Sunday, October 10, 2010
Prove Genealogy Backwards, Read History Forward
As genealogists, we are taught to start with the present and prove our genealogy backwards in time. For each generation we gather enough information to prove our connections and only then do we step back to the next generation. The idea behind this is if you start with an ancestor way in the past you could end up researching someone who is not really in your family tree at all.
Imagine my ears perk up as I was driving this week and heard Professor Gary W. Gallagher tell me to read history forward.
When I go on long distance driving trips I love to listen to a series of CDs called The Great Courses. These CDs cover a multitude of topics from art history to music appreciation, philosophy, history, etc. My local library has a number of different topics but my favorite set is the History of the United States, 2nd Edition.
Typically I listen to the CDs that cover early American history but for my most recent drive to Connecticut I chose to listen to Civil War history for the first time. The lectures are presented by Professor Gary W. Gallagher of the University of Virginia. They were fascinating.
In the midst of listening to all the political and military details of the times, Professor Gallagher said "Read History Forward." In the course of the CDs he repeated this not once but twice.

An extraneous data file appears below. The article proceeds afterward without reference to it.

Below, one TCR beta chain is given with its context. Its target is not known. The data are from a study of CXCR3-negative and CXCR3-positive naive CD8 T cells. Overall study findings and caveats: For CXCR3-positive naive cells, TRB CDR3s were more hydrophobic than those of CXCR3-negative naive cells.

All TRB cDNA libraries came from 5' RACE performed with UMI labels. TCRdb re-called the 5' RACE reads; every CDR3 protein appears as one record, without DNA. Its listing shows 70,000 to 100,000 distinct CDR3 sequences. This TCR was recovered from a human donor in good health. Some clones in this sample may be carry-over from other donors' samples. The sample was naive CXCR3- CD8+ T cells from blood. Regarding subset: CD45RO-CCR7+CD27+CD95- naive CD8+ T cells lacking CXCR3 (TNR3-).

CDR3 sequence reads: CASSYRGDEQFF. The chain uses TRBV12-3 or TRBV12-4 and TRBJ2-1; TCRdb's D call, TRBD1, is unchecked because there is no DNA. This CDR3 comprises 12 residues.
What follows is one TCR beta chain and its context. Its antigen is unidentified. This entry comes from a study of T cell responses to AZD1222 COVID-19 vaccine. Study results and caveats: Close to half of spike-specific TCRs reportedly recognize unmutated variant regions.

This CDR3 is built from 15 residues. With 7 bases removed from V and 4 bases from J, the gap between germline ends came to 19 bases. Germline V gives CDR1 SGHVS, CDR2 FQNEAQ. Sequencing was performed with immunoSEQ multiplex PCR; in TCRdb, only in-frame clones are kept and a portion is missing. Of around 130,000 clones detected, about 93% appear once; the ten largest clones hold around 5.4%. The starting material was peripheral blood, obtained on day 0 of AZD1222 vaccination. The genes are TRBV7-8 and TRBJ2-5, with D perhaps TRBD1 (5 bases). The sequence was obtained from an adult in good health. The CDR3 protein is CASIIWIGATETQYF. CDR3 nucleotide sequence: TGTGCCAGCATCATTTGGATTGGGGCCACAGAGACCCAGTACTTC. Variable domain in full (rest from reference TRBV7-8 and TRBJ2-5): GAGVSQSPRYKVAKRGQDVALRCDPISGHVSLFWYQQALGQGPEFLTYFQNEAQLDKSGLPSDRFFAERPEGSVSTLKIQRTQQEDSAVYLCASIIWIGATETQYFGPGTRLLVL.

Here's one of the examples that he used to explain what he meant. The Battle of Gettysburg was one of the most important battles of the Civil War. It was the battle with the largest number of casualties and was considered as the turning point in the war. Professor Gallagher cautions that how we regard the Battle of Gettysburg today is based on knowledge gained after the war was over. Our historical retrospective provided greater importance for how we now view those events.
Professor Gallagher argues that at the time of the Battle of Gettysburg Americans did not feel that it was a turning point in the war. His hope is to impress upon listeners the importance of reading contemporary history forward from the time of the actual event to learn how contemporaries really felt about the event. He stressed that it is important to put historical events into proper contemporary context and be sure that we are accurately recounting how the people at that time felt rather than how we now view an event.
This was like an aha! moment for me. I had never really considered with such precision the concept that Professor Gallagher presented. Yet it occurred to me that this philosophy is crucial for everyone who wants to add flesh to the bones of history or genealogy.
To accurately represent historical figures or our own ancestors we need to not only do extensive research using primary and secondary sources but we need to accurately interpret the context of the times by understanding contemporary point of view. Contemporary context of public (and private) interpretation of historical events seems as important as adding social history facts to the lives of our ancestors.
Not only should we be saying that the Civil War occurred during our ancestors lives but we have the opportunity to show how people in America felt about those events as they happened. And we should be accurately representing their contemporary point of view rather than how we feel about those events today.
"Read history forward." It's definitely food for thought. I'm going to embrace it and add it to my tool box.